Homer brings the gods into The Iliad, which tells the story of the mythic Trojan War. Most of the gods of Olympus take sides in the human war: Hera, Athena, and Poseidon are rooting for the Greeks, while Aphrodite, Ares, and Apollo are fighting for the Trojans.
The Roman poet Ovid collected all kinds of wild stories about the gods in The Metamorphoses. Here you'll find myths about Juno (a.k.a. Hera), especially ones about her chasing after her husband's lovers. Be sure to check out Book 1, Book 2, and Book 3.
This Broadway musical has suspicious similarities to Juno's (a.k.a. Hera) mythological adventures. In Juno, a poor mother named Juno struggles to hold her family and home together. Her husband is also quite the pain in the butt.
Hera hates all of the children of Zeus's affairs, but maybe Hercules (a.k.a. Heracles) most of all. In this TV series, Hera plays the bad guy.
Percy Jackson has run-ins with all of the gods of Olympus, including Hera. Percy first learns about Hera through her cabin at Camp Half-Blood (where all of the mortal children of the gods hang out and train). Hera's cabin is completely empty. Percy's friend Grover tells us why: "That's another honorary thing. She's the goddess of marriage, so of course she wouldn't go around having affairs with mortals. That's her husband's job" (The Lightning Thief 8.56)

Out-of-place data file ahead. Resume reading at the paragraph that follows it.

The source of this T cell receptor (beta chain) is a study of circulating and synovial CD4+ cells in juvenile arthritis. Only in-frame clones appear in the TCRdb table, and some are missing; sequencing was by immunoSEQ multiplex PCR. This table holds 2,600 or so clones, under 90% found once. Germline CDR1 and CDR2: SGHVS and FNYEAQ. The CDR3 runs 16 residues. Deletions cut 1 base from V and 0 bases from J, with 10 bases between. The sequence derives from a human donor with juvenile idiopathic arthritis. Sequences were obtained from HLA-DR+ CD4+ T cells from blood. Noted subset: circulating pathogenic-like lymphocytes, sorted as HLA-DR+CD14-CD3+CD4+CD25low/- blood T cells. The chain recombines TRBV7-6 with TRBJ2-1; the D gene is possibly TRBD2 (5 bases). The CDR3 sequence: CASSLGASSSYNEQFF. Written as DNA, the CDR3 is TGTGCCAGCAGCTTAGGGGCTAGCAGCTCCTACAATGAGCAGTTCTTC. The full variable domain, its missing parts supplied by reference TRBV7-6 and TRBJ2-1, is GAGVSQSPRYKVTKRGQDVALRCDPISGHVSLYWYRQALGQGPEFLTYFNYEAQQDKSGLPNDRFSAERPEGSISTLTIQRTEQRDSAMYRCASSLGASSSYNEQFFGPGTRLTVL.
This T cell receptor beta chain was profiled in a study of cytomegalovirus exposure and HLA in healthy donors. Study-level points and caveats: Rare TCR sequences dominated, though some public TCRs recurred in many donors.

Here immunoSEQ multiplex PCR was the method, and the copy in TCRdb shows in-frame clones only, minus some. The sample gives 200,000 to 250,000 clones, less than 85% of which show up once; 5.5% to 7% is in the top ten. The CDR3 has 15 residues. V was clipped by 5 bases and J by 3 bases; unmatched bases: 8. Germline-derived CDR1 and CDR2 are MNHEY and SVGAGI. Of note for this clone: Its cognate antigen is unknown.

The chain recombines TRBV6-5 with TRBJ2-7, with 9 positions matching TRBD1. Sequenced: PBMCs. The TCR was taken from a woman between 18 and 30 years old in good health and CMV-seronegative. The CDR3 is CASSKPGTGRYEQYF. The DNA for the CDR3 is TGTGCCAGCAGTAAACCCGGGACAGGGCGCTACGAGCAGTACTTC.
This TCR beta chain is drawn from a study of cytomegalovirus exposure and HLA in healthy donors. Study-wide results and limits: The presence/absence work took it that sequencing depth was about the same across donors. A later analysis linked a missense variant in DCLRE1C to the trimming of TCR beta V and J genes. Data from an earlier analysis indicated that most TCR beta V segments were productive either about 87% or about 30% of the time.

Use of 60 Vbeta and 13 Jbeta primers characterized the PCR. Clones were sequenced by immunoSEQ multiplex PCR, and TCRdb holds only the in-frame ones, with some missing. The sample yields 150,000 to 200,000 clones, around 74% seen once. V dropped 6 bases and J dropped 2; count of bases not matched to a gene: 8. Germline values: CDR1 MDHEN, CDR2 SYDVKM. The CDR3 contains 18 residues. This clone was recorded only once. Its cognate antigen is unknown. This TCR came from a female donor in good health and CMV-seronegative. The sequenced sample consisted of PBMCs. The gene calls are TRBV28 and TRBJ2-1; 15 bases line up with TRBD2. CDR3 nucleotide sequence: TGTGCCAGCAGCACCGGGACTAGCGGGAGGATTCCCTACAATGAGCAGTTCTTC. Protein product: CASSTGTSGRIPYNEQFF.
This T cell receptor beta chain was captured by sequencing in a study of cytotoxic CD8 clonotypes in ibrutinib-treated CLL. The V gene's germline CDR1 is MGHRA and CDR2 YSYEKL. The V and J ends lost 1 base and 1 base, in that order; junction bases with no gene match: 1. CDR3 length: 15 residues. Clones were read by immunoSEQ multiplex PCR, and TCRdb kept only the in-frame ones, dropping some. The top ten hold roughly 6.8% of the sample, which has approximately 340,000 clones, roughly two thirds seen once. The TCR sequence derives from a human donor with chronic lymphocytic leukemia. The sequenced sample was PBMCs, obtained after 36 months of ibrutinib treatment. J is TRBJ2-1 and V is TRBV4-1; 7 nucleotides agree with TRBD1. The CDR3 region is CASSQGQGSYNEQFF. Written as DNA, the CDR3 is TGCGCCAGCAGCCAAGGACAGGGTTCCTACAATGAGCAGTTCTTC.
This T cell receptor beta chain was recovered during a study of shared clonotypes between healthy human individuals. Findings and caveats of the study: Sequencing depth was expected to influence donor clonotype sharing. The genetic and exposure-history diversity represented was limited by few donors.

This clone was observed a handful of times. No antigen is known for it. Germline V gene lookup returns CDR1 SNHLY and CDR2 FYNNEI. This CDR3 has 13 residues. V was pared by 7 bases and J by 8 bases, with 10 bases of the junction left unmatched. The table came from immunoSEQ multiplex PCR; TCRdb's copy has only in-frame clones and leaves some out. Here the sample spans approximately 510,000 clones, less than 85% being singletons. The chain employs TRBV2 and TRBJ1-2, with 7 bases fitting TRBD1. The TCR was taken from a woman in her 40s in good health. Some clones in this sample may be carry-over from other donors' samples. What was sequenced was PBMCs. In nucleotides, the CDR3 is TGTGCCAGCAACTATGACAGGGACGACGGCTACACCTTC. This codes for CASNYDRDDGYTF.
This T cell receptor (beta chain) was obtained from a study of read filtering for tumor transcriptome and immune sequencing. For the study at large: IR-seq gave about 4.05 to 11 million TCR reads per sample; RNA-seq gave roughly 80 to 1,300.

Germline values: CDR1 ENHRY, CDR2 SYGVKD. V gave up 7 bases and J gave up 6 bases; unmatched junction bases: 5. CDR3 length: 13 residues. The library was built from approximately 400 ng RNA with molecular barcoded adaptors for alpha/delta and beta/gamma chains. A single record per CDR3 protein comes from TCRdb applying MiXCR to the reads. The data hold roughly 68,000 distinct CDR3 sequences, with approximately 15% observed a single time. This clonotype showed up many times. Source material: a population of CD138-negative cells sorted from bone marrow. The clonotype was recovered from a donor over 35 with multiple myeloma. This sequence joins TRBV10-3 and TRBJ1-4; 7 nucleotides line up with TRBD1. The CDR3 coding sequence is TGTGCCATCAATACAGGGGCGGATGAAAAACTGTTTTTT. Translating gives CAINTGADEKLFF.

The Greek gods make it onto the PlayStation in the God of War video game trilogy. The mortal hero of the games, Kratos, butts heads with the gods of Olympus, including Hera (which isn't so surprising, since Kratos is one of Zeus's kids from an affair). In God of War III, Hera shows up drunk and upset at both Kratos and Zeus. In the end, Kratos kills her.